• My family have been prominent, well-to-do people in this Middle Western cit_or three generations. The Carraways are something of a clan, and we have _radition that we’re descended from the Dukes of Buccleuch, but the actua_ounder of my line was my grandfather’s brother, who came here in fifty-one, sent a substitute to the Civil War, and started the wholesale hardwar_usiness that my father carries on to-day.
  • I never saw this great-uncle, but I’m supposed to look like him — with specia_eference to the rather hard-boiled painting that hangs in father’s office _raduated from New Haven in 1915, just a quarter of a century after my father, and a little later I participated in that delayed Teutonic migration known a_he Great War. I enjoyed the counter-raid so thoroughly that I came bac_estless. Instead of being the warm centre of the world, the Middle West no_eemed like the ragged edge of the universe — so I decided to go East an_earn the bond business. Everybody I knew was in the bond business, so _upposed it could support one more single man. All my aunts and uncles talke_t over as if they were choosing a prep school for me, and finally said, “Why — ye — es,” with very grave, hesitant faces. Father agreed to finance me for _ear, and after various delays I came East, permanently, I thought, in th_pring of twenty-two.
  • The practical thing was to find rooms in the city, but it was a warm season, and I had just left a country of wide lawns and friendly trees, so when _oung man at the office suggested that we take a house together in a commutin_own, it sounded like a great idea. He found the house, a weather-beate_ardboard bungalow at eighty a month, but at the last minute the firm ordere_im to Washington, and I went out to the country alone. I had a dog — at leas_ had him for a few days until he ran away — and an old Dodge and a Finnis_oman, who made my bed and cooked breakfast and muttered Finnish wisdom t_erself over the electric stove.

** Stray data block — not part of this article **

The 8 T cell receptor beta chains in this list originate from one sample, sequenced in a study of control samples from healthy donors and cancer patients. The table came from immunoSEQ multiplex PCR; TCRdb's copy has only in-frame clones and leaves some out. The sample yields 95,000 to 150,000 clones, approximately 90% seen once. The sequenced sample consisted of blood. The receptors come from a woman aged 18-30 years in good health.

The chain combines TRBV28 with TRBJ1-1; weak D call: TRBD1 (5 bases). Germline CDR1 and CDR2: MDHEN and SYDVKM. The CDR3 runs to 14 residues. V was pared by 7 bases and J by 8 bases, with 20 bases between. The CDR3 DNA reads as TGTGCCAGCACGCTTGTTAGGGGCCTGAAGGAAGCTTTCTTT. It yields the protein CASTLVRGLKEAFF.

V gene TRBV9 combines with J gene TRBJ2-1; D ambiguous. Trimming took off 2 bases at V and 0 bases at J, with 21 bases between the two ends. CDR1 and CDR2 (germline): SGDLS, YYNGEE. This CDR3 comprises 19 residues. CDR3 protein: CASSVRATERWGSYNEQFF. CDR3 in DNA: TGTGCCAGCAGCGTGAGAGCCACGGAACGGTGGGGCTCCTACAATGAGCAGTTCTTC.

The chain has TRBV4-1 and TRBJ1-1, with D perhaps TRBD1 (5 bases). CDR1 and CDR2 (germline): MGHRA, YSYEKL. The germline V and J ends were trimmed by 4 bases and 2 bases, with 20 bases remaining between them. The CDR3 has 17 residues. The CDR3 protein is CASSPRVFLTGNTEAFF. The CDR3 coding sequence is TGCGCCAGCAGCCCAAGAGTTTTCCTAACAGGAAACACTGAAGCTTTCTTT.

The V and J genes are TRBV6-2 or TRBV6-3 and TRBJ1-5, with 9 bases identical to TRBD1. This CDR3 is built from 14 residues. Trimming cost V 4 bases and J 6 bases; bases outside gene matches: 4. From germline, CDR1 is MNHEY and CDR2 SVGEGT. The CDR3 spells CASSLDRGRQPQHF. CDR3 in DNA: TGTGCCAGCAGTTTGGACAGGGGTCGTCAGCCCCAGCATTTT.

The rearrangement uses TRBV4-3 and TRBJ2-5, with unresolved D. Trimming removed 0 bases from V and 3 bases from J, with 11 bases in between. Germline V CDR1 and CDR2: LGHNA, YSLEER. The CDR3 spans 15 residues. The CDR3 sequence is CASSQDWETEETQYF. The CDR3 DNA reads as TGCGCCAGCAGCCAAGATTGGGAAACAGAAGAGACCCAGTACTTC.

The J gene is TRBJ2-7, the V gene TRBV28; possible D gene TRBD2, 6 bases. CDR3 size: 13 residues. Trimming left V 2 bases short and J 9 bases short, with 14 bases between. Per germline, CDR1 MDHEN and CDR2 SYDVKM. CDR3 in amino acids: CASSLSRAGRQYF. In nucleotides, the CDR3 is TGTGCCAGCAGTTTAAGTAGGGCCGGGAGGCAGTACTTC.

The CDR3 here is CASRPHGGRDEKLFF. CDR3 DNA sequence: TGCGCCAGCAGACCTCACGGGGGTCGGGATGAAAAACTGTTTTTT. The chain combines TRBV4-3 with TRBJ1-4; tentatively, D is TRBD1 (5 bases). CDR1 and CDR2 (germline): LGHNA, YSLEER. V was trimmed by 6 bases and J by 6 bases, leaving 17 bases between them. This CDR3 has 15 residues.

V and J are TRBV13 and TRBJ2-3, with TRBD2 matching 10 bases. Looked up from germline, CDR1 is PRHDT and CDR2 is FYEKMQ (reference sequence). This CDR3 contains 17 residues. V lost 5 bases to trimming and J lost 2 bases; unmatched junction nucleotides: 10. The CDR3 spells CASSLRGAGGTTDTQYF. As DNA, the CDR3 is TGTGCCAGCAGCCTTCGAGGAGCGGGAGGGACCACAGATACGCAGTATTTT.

• It was lonely for a day or so until one morning some man, more recentl_rrived than I, stopped me on the road.
  • “How do you get to West Egg village?” he asked helplessly.
  • I told him. And as I walked on I was lonely no longer. I was a guide, _athfinder, an original settler. He had casually conferred on me the freedo_f the neighborhood.
  • And so with the sunshine and the great bursts of leaves growing on the trees, just as things grow in fast movies, I had that familiar conviction that lif_as beginning over again with the summer.
  • There was so much to read, for one thing, and so much fine health to be pulle_own out of the young breath-giving air. I bought a dozen volumes on bankin_nd credit and investment securities, and they stood on my shelf in red an_old like new money from the mint, promising to unfold the shining secret_hat only Midas and Morgan and Maecenas knew. And I had the high intention o_eading many other books besides. I was rather literary in college — one yea_ wrote a series of very solemn and obvious editorials for the “Yale News.”— and now I was going to bring back all such things into my life and becom_gain that most limited of all specialists, the “well-rounded man.” This isn’_ust an epigram — life is much more successfully looked at from a singl_indow, after all.